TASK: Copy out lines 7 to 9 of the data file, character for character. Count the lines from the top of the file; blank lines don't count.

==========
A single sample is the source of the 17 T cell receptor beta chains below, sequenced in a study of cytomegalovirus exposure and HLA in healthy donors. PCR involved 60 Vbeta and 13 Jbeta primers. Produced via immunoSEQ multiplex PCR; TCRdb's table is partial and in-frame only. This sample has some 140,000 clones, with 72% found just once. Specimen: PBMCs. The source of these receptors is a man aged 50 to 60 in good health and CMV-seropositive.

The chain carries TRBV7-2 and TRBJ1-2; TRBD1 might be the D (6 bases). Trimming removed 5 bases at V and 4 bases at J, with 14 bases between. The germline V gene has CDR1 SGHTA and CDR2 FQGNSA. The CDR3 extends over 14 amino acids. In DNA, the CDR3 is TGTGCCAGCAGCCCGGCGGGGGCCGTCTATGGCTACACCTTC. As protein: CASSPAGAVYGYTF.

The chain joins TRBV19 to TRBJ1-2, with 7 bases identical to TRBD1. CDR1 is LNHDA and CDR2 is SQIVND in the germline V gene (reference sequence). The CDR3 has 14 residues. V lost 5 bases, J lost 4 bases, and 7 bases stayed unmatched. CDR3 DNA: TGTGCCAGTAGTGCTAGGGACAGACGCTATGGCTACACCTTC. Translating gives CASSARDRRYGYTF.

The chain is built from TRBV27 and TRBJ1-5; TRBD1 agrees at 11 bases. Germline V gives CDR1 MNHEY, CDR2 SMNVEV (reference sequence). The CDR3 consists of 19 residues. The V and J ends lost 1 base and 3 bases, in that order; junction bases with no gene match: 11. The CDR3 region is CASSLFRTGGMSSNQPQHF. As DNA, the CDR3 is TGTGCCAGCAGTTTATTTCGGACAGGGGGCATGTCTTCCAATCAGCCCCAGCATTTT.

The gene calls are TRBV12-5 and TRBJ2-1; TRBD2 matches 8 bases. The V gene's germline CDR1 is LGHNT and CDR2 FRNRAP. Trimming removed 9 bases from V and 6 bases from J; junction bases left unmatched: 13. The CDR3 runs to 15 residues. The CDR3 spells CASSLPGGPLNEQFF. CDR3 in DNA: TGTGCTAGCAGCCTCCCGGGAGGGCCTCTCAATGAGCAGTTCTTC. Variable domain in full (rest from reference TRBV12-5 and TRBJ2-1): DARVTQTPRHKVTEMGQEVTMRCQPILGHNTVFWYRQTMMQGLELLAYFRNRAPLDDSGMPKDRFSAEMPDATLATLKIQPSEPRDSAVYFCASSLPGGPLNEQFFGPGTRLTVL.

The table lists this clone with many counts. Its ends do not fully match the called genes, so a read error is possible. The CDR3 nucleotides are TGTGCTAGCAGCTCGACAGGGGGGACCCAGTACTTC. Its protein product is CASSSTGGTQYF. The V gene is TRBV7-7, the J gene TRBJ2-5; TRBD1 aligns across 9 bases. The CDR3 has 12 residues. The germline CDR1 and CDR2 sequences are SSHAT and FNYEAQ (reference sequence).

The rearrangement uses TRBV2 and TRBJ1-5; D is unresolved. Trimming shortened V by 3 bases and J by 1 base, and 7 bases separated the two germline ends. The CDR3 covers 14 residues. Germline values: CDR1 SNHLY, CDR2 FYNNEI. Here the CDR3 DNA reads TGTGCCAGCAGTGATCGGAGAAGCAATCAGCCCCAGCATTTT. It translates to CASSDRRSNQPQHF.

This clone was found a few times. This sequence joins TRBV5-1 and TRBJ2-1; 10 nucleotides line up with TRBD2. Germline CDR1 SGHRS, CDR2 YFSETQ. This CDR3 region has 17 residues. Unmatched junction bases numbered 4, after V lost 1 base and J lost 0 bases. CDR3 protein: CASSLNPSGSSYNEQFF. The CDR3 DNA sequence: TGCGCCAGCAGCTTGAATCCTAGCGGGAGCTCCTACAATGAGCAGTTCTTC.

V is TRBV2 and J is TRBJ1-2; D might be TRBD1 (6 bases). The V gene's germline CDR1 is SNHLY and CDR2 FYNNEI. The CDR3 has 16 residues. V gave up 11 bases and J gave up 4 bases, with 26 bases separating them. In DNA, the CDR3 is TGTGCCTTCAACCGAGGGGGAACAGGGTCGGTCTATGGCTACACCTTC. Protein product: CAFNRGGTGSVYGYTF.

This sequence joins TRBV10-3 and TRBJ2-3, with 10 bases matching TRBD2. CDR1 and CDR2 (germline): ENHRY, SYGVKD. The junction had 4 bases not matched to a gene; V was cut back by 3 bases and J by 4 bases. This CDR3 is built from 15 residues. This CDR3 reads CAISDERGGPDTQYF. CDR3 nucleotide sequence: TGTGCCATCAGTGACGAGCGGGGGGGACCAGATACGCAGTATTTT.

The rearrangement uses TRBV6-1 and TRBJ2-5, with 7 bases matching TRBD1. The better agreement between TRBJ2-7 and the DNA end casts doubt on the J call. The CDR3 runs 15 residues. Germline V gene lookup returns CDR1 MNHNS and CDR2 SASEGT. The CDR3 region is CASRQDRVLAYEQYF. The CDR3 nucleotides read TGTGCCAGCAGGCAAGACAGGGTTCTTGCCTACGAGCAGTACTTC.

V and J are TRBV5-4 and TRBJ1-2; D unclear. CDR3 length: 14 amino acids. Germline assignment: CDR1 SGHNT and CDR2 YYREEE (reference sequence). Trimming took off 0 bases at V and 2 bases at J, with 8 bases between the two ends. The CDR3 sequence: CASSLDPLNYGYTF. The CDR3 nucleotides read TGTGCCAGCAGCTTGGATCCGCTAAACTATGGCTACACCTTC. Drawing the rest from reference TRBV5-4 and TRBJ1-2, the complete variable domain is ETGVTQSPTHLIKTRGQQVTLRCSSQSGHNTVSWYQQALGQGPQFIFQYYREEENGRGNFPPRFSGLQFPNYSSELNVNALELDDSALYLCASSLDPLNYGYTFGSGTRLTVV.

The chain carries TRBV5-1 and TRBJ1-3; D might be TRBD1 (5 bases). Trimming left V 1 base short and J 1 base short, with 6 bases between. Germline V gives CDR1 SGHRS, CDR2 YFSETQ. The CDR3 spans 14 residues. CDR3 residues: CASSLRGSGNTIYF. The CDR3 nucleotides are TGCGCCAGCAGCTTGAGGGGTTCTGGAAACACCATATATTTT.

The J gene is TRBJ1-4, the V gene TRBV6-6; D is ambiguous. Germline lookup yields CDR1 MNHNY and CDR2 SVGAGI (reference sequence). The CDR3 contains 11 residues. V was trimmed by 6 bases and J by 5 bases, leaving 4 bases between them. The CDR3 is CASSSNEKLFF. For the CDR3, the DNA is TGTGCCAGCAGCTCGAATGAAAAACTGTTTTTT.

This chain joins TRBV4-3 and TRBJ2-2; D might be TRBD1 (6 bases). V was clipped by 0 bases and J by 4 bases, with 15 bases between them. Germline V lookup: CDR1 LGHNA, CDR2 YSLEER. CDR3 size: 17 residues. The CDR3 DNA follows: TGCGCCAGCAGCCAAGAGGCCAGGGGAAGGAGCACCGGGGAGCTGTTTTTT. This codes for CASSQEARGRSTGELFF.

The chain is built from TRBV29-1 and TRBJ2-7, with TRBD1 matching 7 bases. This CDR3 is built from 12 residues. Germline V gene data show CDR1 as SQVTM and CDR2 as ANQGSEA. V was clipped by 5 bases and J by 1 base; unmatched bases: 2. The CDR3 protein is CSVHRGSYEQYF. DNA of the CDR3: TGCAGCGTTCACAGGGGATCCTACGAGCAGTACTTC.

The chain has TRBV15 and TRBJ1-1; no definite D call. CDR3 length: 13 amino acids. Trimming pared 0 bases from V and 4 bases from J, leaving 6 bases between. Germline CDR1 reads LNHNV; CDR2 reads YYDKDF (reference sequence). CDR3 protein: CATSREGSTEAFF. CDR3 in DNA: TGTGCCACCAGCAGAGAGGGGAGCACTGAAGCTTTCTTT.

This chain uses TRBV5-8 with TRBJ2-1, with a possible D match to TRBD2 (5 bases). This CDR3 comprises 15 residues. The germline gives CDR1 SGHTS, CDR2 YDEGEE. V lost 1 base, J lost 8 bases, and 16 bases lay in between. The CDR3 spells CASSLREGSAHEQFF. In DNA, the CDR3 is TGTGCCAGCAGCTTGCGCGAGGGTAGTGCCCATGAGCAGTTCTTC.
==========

The rearrangement uses TRBV2 and TRBJ1-5; D is unresolved. Trimming shortened V by 3 bases and J by 1 base, and 7 bases separated the two germline ends. The CDR3 covers 14 residues. Germline values: CDR1 SNHLY, CDR2 FYNNEI. Here the CDR3 DNA reads TGTGCCAGCAGTGATCGGAGAAGCAATCAGCCCCAGCATTTT. It translates to CASSDRRSNQPQHF.

This clone was found a few times. This sequence joins TRBV5-1 and TRBJ2-1; 10 nucleotides line up with TRBD2. Germline CDR1 SGHRS, CDR2 YFSETQ. This CDR3 region has 17 residues. Unmatched junction bases numbered 4, after V lost 1 base and J lost 0 bases. CDR3 protein: CASSLNPSGSSYNEQFF. The CDR3 DNA sequence: TGCGCCAGCAGCTTGAATCCTAGCGGGAGCTCCTACAATGAGCAGTTCTTC.

V is TRBV2 and J is TRBJ1-2; D might be TRBD1 (6 bases). The V gene's germline CDR1 is SNHLY and CDR2 FYNNEI. The CDR3 has 16 residues. V gave up 11 bases and J gave up 4 bases, with 26 bases separating them. In DNA, the CDR3 is TGTGCCTTCAACCGAGGGGGAACAGGGTCGGTCTATGGCTACACCTTC. Protein product: CAFNRGGTGSVYGYTF.